At the same time, European institutions released a joined report on the implementation of the Action Plan Against Disinformation, in the context of the European parliamentary elections. The report does not identify cross-border disinformation campaign from external actors but collected evidence of sustained disinformation activities by Russian sources.

As for the next steps, the assessment by the European Regulators Group for Audiovisual Media Services (ERGA), based on the monthly monitoring reports published by the platforms, will be adopted on 21/06. The Commission underlines that based on this assessment, further actions may be considered to ensure and improve long-term response to the threat.


  • Digital marketer Mailchimp bans anti-vaccination content, following the similar actions taken by other tech companies including Facebook and Amazon.
  • A fake video of Mark Zuckerberg giving a sinister speech about the power of Facebook has been posted on Instagram. The company previously said it would not remove this type of videos.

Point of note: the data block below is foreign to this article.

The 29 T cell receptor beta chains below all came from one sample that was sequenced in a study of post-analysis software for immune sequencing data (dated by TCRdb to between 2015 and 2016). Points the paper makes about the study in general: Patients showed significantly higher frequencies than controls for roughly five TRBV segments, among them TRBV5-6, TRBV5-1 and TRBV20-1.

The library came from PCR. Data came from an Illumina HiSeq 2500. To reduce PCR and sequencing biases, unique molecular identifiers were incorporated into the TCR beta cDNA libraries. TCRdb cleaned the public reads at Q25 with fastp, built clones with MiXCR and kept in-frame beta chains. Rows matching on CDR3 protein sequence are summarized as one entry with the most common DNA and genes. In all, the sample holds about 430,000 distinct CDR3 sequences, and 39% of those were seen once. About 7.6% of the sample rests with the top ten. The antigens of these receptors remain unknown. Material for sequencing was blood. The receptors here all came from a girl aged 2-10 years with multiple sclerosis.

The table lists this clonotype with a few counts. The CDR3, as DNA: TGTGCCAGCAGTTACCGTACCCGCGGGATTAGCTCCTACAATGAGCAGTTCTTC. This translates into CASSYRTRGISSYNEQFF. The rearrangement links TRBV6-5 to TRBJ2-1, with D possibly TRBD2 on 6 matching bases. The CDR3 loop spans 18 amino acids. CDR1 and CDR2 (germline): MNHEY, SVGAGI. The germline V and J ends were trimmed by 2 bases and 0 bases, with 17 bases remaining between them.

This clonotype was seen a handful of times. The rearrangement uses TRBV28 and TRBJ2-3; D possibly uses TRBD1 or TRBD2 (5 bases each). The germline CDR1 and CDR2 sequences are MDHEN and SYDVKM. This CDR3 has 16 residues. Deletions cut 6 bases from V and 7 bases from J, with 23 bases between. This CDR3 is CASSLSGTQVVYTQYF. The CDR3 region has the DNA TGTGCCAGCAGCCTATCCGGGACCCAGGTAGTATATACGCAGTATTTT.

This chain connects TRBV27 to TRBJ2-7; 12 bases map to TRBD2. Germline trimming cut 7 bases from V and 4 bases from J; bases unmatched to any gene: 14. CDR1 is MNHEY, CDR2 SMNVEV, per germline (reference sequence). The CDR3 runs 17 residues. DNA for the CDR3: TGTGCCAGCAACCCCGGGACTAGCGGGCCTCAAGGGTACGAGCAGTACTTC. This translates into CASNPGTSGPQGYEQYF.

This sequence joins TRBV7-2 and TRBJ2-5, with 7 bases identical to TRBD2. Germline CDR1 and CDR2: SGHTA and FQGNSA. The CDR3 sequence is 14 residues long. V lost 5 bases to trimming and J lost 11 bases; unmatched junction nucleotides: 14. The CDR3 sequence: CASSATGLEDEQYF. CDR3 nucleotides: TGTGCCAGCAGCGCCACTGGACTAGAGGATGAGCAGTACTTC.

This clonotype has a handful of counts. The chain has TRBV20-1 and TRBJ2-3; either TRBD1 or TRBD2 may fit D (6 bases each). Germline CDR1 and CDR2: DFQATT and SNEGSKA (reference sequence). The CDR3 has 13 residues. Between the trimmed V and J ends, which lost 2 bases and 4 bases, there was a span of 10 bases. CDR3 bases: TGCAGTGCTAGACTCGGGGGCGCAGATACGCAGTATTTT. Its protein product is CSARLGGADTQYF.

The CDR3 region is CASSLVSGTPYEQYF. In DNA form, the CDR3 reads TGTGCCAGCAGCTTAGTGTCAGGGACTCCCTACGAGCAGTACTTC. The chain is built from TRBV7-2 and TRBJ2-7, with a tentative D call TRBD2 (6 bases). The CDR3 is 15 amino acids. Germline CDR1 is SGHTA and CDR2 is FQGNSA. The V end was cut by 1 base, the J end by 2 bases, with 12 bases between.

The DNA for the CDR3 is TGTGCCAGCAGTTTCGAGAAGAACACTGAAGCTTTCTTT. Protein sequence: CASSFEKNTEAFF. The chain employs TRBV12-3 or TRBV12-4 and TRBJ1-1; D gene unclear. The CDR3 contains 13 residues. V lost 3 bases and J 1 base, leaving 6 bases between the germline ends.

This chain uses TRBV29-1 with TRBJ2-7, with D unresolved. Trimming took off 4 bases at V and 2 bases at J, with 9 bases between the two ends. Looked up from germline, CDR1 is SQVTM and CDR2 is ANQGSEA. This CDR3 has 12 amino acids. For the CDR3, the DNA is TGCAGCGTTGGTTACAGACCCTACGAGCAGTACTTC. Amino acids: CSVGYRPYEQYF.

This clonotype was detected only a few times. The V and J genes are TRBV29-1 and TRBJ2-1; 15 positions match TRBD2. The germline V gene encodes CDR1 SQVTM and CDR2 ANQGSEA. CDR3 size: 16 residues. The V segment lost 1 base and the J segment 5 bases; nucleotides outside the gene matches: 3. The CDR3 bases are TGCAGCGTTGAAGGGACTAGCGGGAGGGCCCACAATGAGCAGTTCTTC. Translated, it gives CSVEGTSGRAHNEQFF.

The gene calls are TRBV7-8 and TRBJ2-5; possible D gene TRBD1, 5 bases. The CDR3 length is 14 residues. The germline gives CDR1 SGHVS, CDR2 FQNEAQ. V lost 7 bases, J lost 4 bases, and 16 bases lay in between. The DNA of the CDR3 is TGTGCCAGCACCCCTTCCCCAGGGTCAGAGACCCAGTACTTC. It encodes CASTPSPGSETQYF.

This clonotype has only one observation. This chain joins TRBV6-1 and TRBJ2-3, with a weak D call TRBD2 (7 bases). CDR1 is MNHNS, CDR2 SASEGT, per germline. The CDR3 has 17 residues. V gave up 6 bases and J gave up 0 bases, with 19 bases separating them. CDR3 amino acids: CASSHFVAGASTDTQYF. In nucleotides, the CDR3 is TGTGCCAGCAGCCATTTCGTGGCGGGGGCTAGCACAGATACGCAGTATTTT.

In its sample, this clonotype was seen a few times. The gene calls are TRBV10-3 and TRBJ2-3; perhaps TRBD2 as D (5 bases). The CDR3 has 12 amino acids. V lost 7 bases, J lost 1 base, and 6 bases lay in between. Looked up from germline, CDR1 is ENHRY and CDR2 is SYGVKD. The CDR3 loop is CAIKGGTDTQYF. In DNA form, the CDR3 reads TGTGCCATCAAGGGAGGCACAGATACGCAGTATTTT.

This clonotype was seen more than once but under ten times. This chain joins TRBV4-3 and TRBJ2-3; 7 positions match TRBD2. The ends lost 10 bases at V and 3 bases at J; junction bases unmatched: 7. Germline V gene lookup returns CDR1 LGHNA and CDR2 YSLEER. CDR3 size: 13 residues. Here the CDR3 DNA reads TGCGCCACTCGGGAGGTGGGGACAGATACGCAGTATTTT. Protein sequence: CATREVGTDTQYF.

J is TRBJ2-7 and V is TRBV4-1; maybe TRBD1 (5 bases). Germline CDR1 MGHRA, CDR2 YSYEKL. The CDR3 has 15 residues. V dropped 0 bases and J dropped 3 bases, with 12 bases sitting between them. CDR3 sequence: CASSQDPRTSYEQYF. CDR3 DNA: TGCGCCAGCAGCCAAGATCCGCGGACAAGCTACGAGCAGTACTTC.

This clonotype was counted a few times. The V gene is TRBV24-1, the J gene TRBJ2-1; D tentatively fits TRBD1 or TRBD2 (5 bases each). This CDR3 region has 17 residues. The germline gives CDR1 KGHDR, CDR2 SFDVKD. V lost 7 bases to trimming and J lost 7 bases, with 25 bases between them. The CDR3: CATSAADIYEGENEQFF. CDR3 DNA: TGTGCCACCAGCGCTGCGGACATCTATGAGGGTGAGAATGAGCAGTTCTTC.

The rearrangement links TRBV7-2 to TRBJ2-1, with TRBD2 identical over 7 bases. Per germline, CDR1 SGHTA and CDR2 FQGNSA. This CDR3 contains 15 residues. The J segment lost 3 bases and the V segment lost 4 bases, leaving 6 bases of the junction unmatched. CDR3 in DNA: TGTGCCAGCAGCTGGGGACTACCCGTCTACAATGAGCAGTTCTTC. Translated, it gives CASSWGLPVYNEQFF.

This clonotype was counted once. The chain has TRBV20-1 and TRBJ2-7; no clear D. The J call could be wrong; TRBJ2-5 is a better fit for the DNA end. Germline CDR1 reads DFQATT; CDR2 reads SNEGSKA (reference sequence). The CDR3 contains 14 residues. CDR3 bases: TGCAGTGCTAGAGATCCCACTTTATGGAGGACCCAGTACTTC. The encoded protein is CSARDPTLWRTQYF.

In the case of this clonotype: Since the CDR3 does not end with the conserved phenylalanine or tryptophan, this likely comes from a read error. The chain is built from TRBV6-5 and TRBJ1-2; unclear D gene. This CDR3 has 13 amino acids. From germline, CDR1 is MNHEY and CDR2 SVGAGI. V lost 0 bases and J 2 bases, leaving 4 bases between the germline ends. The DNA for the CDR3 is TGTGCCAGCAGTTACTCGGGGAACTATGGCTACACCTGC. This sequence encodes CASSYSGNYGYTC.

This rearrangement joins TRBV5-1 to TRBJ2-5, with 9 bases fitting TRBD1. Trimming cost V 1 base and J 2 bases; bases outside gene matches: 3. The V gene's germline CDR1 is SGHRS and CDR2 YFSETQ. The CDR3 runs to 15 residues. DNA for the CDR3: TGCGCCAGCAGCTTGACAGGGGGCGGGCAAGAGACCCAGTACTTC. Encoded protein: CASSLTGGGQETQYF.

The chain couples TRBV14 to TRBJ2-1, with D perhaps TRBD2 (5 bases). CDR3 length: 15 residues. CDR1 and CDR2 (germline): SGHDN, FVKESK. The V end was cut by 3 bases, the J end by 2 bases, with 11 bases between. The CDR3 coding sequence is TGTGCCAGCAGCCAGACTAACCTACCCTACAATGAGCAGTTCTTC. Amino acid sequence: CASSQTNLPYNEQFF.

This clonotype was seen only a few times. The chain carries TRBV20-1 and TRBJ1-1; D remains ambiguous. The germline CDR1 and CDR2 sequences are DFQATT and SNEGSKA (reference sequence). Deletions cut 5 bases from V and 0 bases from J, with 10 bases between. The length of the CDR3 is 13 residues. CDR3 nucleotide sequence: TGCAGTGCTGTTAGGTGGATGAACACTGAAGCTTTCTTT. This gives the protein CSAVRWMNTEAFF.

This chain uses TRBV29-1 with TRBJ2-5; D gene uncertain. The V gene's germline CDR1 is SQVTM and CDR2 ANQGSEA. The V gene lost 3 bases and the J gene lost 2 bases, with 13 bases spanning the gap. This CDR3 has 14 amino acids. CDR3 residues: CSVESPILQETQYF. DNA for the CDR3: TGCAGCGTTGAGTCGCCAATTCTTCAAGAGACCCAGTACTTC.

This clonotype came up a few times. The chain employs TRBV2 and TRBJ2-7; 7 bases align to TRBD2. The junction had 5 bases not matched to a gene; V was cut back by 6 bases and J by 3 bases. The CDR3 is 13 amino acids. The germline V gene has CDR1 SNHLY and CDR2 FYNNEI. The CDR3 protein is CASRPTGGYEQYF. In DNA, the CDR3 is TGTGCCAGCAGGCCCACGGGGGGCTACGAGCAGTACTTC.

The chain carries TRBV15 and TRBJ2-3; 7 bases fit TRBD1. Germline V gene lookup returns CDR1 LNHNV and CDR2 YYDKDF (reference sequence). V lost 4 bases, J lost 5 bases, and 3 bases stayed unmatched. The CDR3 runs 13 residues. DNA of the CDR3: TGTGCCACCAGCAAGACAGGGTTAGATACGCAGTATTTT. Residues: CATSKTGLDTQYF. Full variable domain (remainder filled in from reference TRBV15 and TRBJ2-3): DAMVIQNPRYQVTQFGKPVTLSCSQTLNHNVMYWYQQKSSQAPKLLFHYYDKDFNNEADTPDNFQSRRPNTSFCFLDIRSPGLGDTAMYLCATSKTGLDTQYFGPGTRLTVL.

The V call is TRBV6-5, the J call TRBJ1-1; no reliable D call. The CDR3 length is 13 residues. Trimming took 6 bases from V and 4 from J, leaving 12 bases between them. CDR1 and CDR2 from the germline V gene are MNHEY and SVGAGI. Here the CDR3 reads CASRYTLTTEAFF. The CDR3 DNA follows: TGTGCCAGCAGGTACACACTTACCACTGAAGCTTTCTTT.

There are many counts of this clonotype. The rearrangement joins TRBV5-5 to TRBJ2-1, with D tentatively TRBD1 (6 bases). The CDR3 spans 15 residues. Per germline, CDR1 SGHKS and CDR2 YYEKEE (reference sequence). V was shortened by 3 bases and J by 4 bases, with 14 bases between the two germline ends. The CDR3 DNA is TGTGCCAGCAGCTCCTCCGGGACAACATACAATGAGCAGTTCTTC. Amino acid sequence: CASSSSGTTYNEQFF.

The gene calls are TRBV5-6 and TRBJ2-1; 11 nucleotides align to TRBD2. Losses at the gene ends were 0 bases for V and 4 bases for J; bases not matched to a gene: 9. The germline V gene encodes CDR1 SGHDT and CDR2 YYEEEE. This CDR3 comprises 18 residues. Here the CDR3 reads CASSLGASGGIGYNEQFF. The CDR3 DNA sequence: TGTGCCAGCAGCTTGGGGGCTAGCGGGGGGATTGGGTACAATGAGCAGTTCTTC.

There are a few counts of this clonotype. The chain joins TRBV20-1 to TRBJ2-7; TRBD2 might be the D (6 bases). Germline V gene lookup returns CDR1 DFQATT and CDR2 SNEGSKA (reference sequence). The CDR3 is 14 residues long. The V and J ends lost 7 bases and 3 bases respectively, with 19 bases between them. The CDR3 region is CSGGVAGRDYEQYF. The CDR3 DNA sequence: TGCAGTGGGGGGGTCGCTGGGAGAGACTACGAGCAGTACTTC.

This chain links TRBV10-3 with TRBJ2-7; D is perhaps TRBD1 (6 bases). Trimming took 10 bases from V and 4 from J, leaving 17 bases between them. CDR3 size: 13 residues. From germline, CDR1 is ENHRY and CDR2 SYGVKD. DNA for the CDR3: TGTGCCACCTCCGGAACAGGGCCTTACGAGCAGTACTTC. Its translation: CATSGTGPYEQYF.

• The research piece ‘Democratic Defence Against Disinformation’ published by Alina Polyakova and Daniel Fried from the Atlantic Council analyses the rapid development of policy responses of governments and social media companies to the challenge of disinformation.
  • After having been breached, WhatsApp said that the hack could come from “a government using surveillance technology, and it may have targeted human rights groups.”
  • Twitter updated its operation information archive with new accounts.
  • For TheNextWeb, today’s problem is not the offensive content that people can seek out on Youtube, but the content we don’t seek out. This article has analysed the presentation of Guillaume Chaslot, the Founder of AlgoTransparency, at the EU DisinfoLab Conference.